In Tennessee Williams's "A Streetcar Named Desire," Blanche DuBois says she wants magic, but director Steven Scott Mazzola and actress Amy McWilliams render her with more realism than usual in the Keegan Theatre's long, uneven but never boring staging at the Gunston Arts Center in Arlington.
That famous line of Blanche's--"I don't want realism. I want magic!"--usually stands as one of the play's summations, a compression of what the production has been saying all night long. But Mazzola and McWilliams haven't been saying that at all. Instead of a flighty, wily, ultra-feminine Southern belle dogged by the past and halfway to the loony bin, their Blanche is a worldly adult woman on the skids. McWilliams, who is consistently terrific even when the show wobbles, creates a tough and funny Blanche; I've never heard the character's bright, acidic wit so clearly or felt her mind--as opposed to her emotions--move so fast.
Mazzola seems to be systematically dampening the lyricism in Williams's writing in favor of creating more realistic characters, as if he's out to humanize dramatic icons. It's not a bad idea; the play is usually seen as a war between gritty, sweaty, brutish reality and idealized delicacy, with Blanche as a kind of performance artist spreading theater wherever she goes. McWilliams's Blanche still performs, of course, but it's subtle, which makes her a much more recognizable figure than usual. As a result, she utterly monopolizes the audience's interest; it's hard to remember that her nemesis, brother-in-law Stanley Kowalski, can dominate this play under certain conditions.
In that role, Mark Rhea gives an oddly muted performance. He was an effectively sullen Brick in the Keegan's staging of "Cat on a Hot Tin Roof" a few seasons back, but Brick is all about keeping himself bottled up, while Stanley is about letting it all hang out, forcing confrontations and smashing things up when he gets tired of words. Stanley is a constant threat, but Rhea is not. Nor is there any real spark or understanding between his Stanley and Brook Butterworth's Stella (who, like Blanche here, rather marvelously seems to age during the play), which leaves a pretty big hole in the show.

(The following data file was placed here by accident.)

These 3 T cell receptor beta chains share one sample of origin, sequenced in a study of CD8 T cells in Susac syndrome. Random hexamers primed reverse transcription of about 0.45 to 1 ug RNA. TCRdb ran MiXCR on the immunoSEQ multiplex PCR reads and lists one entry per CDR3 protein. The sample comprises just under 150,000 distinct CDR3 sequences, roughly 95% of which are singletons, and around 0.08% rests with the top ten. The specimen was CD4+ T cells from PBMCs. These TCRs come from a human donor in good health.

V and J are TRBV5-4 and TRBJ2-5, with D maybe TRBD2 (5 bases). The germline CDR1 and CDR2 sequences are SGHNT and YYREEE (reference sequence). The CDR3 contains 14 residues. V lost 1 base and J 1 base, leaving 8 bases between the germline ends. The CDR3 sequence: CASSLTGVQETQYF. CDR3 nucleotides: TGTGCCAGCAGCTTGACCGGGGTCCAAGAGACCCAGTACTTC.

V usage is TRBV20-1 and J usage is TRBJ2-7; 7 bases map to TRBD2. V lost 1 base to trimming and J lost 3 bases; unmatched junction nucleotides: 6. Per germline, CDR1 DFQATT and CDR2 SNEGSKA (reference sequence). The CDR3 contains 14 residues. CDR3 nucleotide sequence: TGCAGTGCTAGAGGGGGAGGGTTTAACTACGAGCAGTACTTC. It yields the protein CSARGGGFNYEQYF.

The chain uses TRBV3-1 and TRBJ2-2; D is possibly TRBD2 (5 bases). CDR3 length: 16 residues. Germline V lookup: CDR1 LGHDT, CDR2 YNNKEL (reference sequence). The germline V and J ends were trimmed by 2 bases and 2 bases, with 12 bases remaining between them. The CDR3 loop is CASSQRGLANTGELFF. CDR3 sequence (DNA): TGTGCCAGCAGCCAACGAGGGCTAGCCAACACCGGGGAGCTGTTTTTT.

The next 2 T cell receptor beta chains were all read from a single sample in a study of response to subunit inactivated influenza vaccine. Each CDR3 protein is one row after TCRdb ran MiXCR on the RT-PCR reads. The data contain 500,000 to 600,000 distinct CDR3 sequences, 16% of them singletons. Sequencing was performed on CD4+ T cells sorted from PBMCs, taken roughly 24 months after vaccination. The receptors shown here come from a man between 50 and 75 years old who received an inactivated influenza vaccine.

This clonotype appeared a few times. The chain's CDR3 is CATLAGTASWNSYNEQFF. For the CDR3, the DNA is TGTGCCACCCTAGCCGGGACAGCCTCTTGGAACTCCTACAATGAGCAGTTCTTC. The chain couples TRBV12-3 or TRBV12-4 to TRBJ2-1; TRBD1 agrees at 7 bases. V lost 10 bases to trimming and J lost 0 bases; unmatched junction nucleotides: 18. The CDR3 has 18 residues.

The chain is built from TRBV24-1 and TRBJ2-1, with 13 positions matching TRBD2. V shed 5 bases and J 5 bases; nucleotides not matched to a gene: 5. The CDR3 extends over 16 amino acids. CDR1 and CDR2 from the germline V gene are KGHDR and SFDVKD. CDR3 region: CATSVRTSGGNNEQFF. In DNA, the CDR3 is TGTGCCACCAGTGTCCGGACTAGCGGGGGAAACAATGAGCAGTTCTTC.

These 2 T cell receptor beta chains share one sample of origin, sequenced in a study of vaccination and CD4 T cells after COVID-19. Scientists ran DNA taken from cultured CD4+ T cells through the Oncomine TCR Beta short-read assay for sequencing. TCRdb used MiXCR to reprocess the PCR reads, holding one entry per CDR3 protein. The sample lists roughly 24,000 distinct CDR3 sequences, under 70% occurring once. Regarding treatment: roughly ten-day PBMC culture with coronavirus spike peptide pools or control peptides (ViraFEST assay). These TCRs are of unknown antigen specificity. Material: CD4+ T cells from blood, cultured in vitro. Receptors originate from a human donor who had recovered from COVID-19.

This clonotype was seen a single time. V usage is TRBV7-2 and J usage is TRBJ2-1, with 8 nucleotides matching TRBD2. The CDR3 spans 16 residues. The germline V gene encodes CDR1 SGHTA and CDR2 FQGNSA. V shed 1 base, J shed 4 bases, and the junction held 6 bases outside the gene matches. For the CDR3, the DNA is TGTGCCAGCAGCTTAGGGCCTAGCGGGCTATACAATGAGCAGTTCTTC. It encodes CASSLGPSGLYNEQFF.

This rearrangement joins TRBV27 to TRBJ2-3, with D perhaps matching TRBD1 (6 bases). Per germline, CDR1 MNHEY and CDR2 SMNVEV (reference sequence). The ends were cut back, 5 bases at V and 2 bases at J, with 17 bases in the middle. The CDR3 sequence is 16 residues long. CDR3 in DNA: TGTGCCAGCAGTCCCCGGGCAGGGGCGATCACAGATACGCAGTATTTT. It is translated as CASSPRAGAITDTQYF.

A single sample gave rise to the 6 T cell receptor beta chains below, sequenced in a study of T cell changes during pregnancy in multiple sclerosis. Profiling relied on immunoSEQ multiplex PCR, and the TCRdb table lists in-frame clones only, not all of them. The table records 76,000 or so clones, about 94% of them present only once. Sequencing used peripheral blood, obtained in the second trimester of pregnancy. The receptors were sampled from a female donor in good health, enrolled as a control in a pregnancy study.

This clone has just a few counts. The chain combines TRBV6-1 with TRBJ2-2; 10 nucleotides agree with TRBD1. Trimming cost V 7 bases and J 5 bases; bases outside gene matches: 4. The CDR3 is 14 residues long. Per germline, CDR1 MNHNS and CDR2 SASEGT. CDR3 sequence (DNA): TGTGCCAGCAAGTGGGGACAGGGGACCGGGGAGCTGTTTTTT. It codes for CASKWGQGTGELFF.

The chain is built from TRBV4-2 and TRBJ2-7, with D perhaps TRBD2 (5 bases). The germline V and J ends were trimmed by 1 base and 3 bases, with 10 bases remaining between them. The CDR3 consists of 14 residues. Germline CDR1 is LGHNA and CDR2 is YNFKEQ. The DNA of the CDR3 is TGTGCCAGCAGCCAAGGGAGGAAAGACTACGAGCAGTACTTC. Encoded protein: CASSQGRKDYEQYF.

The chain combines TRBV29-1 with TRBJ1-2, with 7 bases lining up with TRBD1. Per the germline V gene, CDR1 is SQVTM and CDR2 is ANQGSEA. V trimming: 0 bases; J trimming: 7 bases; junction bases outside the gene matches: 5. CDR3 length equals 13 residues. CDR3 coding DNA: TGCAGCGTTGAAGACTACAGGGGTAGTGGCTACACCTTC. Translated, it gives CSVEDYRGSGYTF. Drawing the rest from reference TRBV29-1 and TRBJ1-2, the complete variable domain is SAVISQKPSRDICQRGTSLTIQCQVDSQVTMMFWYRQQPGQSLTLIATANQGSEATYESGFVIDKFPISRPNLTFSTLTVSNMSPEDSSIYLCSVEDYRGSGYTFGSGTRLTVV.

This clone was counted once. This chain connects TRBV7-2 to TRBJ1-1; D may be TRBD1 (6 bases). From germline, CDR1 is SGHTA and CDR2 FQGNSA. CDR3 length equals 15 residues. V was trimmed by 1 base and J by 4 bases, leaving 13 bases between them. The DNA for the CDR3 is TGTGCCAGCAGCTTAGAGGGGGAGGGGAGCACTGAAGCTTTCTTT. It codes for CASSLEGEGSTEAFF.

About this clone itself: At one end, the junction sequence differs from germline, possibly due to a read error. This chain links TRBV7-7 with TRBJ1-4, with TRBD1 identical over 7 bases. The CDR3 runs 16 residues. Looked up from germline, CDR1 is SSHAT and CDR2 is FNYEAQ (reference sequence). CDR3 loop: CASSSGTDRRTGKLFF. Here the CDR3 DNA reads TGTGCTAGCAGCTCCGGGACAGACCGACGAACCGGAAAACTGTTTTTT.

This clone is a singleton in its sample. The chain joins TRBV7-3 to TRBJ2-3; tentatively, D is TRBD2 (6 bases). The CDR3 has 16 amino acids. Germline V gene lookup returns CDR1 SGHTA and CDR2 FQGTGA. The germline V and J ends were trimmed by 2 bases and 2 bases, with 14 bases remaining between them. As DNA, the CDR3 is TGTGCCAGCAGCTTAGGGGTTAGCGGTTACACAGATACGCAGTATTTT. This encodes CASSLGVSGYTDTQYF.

Lighting designer Daniel Martin puts a muggy-looking twilight haze over the stage, and set designer George Lucas manages the improbable feat of cramming the play's two-story New Orleans tenement into the none-too-tall black-box theater at Gunston. The supporting acting is solid, especially Ian LeValley's nervous, hopeful turn as Mitch, the man who temporarily falls for Blanche.
But Mazzola's leisurely, conversational pacing begins to take its toll as the show lumbers toward its 3 1/2-hour finish line. The tension ought to be rising--the last hour hardly lacks for drama--but Mazzola lets the actors linger over the lines interminably, especially when Mitch comes back for his final meeting with Blanche.
Right about then, you may find yourself wondering how McWilliams's hardy Blanche is going to crumble in time to make the play's ending work. The answer lies in two surprises that Mazzola has up his sleeve as he directs Blanche to make unfamiliar moves at the end of the last two scenes. You may or may not agree with the choices; since it would spoil the show to describe them, I'll only say that I liked the first, have doubts about the second, and was caught off guard both times. "Streetcar" fans will definitely have something to talk about on the drive home.
A Streetcar Named Desire, by Tennessee Williams. Directed by Steven Scott Mazzola. Costumes, Allen D. Smith; sound design, Tony Angelini; fight director, Michael Jerome Johnson. With Sheri S. Herren, David Jourdan, Joe Farella, Daniel Lyons, Lee McKenna, Kit Young and Pamela Jackson. At the Gunston Arts Center through June 26. Call 703-757-1180.
CAPTION: Mark Rhea and Amy McWilliams in "A Streetcar Named Desire."